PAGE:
Lenny Dykstra

Lenny Dykstra, Former MLB All-Star, Says Deputies Beat Him In Jail, Sues L.A. County

Lenny Dykstra, a three-time MLB All Star who was part of the New York Mets World Series champion 1986 team, filed a lawsuit Wednesday saying that Los Angeles County Sheriff’s deputies beat him until he could could barely breathe, slamming his head into a wall and knocking out his teeth when he was in an L.A. jail back in April 2012.

A gritty center fielder and leadoff hitter known to teammates as “Nails,” Dykstra helped the Mets overpower the National League East Division in 1986, then get by the Houston Astros in the National League Championship Series and the Boston Red Sox in the World Series in two hard-fought, edge-of-the-seat showdowns.

Joining the Philadelphia Phillies in 1989, Dykstra put together All Star seasons in 1990, ’94 and ’95 before retiring in 1996 due to persistent injuries.

Lenny Dykstra in 1986
Lenny Dykstra batting for the New York Mets in 1986.

But in recent years Lenny Dykstra, now 51, had a drastic fall from grace. After a series of business failures, he was sentenced to three years in prison after pleading no contest to grand theft auto and fraud charges. In April of 2012 while in jail he also pleaded no contest to earlier charges of indecent exposure brought by women he hired as housekeepers on Criagslist, but when they showed up, Dykstra would strip nude and ask for a massage.

But now it’s Lenny Dykstra who says he was on the receiving end of a crime — a violent crime, by deputies running a prison system “fueled by abusive violence, and manipulated by hopeless liars,” his lawsuit says.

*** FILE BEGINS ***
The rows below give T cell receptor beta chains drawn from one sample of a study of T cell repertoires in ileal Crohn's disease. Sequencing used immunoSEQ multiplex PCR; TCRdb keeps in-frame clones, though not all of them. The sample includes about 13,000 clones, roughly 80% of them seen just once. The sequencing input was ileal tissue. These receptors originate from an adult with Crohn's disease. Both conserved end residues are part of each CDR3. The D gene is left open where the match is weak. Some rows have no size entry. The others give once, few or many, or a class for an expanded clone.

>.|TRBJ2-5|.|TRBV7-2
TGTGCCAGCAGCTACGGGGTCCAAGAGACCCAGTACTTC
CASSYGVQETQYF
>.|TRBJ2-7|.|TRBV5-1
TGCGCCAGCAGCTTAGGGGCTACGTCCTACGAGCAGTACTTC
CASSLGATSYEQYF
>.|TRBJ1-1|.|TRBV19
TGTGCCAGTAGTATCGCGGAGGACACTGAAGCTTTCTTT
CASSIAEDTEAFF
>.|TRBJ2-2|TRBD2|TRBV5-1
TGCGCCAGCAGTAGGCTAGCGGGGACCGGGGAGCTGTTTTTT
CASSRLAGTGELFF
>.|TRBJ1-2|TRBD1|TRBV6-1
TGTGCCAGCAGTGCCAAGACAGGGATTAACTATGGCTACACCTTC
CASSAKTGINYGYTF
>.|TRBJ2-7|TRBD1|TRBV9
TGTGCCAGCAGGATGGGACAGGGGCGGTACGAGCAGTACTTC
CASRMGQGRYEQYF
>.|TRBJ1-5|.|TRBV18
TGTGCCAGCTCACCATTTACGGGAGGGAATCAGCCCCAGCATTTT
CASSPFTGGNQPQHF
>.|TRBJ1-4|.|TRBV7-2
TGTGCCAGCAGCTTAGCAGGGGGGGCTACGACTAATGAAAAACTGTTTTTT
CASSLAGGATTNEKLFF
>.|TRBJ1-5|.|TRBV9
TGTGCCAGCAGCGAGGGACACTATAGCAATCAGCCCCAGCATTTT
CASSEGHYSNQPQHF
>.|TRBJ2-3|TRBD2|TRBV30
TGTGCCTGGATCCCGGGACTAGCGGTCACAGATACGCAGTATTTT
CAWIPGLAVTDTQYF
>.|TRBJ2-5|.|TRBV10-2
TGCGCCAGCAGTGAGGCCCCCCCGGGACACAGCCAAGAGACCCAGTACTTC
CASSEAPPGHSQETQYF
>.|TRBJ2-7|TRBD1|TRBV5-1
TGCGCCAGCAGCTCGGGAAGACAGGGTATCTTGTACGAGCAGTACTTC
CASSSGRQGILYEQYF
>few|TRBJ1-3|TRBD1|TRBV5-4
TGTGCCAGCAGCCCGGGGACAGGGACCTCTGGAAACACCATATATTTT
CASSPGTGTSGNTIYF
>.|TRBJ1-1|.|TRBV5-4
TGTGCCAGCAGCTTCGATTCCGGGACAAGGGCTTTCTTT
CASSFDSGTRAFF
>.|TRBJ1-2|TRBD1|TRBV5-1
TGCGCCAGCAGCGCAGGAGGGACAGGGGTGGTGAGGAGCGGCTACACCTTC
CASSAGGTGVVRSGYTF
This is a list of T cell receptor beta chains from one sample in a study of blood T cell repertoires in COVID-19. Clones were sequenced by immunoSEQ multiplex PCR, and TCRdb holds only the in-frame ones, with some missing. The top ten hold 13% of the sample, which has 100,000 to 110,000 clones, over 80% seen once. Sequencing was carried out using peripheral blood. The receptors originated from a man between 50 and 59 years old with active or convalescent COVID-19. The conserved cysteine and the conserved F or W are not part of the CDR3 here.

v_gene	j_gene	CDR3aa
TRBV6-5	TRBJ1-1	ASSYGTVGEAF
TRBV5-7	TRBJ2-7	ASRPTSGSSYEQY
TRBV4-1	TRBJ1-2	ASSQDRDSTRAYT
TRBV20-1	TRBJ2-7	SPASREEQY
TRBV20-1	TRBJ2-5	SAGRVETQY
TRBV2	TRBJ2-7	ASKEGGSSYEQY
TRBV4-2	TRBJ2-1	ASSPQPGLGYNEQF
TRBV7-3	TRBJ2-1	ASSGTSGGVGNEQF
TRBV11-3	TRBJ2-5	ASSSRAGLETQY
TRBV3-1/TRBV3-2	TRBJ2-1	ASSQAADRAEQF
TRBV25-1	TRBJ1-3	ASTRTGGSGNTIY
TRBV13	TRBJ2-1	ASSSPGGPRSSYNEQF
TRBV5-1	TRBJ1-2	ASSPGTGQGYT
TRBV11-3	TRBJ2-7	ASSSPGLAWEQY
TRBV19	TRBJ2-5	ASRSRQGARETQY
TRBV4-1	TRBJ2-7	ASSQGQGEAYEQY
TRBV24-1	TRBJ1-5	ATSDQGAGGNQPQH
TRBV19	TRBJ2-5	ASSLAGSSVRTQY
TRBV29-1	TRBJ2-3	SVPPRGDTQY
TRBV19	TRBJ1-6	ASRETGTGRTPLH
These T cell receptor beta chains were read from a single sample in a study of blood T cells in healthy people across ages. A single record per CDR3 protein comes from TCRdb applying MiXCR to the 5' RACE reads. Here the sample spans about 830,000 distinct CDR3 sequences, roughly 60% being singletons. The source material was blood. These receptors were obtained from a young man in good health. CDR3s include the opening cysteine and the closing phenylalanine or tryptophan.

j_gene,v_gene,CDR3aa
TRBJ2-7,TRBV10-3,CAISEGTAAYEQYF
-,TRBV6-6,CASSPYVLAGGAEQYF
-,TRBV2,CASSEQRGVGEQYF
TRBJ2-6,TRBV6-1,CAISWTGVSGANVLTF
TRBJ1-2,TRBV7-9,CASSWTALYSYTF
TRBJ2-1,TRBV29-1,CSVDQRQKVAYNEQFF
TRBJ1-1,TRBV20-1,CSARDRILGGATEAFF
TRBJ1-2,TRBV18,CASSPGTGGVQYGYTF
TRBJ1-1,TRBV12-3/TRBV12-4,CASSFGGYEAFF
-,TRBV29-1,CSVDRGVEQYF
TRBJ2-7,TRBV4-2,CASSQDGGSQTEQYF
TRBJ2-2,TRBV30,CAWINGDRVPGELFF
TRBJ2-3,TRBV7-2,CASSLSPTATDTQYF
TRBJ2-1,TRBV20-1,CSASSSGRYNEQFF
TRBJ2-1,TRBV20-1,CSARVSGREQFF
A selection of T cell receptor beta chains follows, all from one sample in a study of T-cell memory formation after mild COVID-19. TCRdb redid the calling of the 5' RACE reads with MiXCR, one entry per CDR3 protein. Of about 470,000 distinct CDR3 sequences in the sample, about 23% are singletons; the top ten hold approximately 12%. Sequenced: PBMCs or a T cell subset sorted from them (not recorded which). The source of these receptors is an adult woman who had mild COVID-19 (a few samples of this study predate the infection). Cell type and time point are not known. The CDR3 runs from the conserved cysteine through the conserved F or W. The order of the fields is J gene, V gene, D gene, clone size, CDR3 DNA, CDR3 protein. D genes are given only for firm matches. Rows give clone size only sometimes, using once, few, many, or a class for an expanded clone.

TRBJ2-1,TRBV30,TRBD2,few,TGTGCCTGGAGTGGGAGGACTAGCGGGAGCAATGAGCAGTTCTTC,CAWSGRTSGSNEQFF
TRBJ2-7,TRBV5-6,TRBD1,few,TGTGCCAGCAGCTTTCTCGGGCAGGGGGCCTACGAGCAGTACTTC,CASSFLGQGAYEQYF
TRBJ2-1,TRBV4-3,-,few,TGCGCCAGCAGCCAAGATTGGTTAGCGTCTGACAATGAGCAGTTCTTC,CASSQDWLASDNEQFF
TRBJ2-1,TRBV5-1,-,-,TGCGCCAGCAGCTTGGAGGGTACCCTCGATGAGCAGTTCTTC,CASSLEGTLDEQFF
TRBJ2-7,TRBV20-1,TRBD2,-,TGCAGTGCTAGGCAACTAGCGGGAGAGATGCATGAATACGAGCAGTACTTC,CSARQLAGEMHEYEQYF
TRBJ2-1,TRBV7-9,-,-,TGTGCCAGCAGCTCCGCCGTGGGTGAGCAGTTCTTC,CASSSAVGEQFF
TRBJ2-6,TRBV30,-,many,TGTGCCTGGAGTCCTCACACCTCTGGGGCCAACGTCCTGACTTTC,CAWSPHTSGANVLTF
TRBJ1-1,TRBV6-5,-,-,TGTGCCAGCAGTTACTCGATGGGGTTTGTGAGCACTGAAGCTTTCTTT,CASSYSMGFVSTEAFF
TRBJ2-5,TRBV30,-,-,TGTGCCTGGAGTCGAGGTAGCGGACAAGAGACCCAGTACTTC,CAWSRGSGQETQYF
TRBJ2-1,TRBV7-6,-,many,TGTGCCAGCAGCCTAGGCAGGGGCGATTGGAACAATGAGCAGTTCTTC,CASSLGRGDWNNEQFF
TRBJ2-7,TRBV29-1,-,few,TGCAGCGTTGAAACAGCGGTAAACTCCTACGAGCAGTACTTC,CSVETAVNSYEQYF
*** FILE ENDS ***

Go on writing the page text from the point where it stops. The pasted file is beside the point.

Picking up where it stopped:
Indeed, in just the past five months, 20 Los Angeles County Deputies have been indicted by federal prosecutors investigating police brutality inside the Los Angeles County prison system, which is operated by the Sheriff’s Department.

In December of 2012, Lenny Dykstra was hit with another six months in jail for bankruptcy fraud, but at that time allegations that the deputies assaulted and beat him became public.

But the Sheriff’s Department dismissed those claims, saying that there had been a fight in the jail facility, but that Lenny Dykstra started it and the deputies were simply attempting to restrain him.

In his lawsuit, Lenny Dykstra also claims that the Los Angeles County Sheriff’s Department tried to silence him when he tried to report the beating, a similar charge to the allegations of cover-up brought by the government in the federal probe.

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